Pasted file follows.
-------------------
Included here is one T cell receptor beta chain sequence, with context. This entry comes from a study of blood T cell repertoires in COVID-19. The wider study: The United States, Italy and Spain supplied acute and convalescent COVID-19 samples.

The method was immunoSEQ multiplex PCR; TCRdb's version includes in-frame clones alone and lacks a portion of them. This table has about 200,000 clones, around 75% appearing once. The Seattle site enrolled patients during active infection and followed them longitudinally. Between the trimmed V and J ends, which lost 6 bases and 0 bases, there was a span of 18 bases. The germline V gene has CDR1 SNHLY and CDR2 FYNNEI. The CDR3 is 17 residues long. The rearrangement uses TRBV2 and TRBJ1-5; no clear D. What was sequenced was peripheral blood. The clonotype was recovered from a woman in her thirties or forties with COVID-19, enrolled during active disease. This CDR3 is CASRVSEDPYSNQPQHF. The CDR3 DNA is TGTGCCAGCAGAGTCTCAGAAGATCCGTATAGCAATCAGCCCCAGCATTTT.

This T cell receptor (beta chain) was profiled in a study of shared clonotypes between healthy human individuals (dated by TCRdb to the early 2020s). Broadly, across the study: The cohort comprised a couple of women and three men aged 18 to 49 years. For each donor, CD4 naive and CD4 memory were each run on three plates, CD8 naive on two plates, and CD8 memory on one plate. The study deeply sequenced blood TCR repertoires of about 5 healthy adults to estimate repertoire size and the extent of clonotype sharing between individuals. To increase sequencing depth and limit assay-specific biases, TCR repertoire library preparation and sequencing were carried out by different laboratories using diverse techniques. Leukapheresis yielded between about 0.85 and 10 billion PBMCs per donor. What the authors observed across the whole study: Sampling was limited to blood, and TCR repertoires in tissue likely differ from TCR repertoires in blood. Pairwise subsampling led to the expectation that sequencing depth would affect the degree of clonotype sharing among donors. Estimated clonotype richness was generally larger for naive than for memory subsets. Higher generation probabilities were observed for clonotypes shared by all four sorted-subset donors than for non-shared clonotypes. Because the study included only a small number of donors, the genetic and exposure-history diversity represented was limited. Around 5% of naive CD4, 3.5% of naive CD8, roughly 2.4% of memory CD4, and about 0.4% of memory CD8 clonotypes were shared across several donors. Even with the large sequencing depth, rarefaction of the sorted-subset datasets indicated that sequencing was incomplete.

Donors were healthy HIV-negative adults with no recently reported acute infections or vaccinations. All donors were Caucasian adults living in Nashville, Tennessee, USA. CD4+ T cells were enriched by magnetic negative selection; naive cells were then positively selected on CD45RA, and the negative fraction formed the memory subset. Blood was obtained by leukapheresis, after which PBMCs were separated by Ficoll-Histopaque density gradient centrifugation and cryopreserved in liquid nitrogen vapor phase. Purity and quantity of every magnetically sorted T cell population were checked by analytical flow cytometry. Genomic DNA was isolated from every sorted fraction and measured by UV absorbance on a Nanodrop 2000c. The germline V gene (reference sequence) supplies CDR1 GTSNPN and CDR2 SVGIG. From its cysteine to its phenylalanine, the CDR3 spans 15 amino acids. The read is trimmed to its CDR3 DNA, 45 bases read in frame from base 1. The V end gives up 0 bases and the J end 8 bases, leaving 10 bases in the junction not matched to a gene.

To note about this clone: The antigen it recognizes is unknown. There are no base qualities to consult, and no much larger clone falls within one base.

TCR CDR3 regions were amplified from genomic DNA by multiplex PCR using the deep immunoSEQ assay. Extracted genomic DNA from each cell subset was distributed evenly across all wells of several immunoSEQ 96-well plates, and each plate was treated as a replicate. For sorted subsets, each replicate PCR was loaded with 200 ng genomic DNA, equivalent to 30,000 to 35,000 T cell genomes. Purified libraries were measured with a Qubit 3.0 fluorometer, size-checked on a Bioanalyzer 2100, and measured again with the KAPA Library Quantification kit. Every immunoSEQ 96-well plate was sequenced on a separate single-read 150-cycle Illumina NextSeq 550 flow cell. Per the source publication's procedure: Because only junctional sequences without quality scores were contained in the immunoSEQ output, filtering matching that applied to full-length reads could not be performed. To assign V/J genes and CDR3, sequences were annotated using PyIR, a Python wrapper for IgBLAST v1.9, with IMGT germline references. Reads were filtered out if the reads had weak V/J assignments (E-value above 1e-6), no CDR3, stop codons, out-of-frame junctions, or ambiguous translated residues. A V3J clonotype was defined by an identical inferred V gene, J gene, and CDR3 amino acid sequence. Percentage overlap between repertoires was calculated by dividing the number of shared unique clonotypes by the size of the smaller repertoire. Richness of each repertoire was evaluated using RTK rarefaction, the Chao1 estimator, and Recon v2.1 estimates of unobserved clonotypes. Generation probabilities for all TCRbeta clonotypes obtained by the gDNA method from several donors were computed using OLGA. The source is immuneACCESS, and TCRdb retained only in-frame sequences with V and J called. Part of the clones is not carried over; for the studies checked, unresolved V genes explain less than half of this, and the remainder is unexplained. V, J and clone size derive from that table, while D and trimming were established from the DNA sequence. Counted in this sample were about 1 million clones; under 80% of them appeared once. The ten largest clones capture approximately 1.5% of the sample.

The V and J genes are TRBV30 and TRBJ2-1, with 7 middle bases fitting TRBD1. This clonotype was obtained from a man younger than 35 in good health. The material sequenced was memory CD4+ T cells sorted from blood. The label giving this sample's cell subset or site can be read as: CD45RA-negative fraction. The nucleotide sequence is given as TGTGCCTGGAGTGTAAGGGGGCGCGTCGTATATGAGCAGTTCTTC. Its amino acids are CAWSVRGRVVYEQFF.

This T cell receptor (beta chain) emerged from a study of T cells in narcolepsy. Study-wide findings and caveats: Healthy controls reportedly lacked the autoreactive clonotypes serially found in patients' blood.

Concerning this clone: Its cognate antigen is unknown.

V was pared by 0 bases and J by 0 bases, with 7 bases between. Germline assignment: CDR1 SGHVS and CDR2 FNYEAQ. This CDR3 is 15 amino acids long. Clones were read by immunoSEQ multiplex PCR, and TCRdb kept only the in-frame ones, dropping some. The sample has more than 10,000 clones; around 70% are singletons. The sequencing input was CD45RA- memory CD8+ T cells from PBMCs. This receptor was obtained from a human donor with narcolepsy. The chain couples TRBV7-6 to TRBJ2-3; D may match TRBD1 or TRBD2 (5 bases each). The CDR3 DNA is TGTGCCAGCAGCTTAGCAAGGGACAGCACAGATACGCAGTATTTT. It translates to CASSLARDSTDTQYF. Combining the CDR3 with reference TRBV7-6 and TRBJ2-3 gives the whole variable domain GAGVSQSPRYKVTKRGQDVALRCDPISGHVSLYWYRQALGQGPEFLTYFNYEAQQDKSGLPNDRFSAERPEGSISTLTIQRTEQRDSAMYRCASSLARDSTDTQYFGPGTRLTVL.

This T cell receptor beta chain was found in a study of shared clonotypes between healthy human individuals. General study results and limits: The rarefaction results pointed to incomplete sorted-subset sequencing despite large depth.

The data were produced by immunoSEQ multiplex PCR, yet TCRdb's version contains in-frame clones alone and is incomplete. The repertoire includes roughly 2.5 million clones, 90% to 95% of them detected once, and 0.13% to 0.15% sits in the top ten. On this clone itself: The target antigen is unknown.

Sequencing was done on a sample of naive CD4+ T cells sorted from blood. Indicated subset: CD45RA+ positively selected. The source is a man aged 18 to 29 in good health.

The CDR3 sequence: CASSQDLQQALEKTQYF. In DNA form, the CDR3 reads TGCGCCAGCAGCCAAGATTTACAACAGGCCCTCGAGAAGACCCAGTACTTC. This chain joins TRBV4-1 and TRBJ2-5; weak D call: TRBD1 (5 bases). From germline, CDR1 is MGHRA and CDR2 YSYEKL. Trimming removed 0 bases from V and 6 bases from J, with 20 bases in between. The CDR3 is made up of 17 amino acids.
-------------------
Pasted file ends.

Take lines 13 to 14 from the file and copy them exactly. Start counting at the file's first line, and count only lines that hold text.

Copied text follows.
Sequencing was done on a sample of naive CD4+ T cells sorted from blood. Indicated subset: CD45RA+ positively selected. The source is a man aged 18 to 29 in good health.

The CDR3 sequence: CASSQDLQQALEKTQYF. In DNA form, the CDR3 reads TGCGCCAGCAGCCAAGATTTACAACAGGCCCTCGAGAAGACCCAGTACTTC. This chain joins TRBV4-1 and TRBJ2-5; weak D call: TRBD1 (5 bases). From germline, CDR1 is MGHRA and CDR2 YSYEKL. Trimming removed 0 bases from V and 6 bases from J, with 20 bases in between. The CDR3 is made up of 17 amino acids.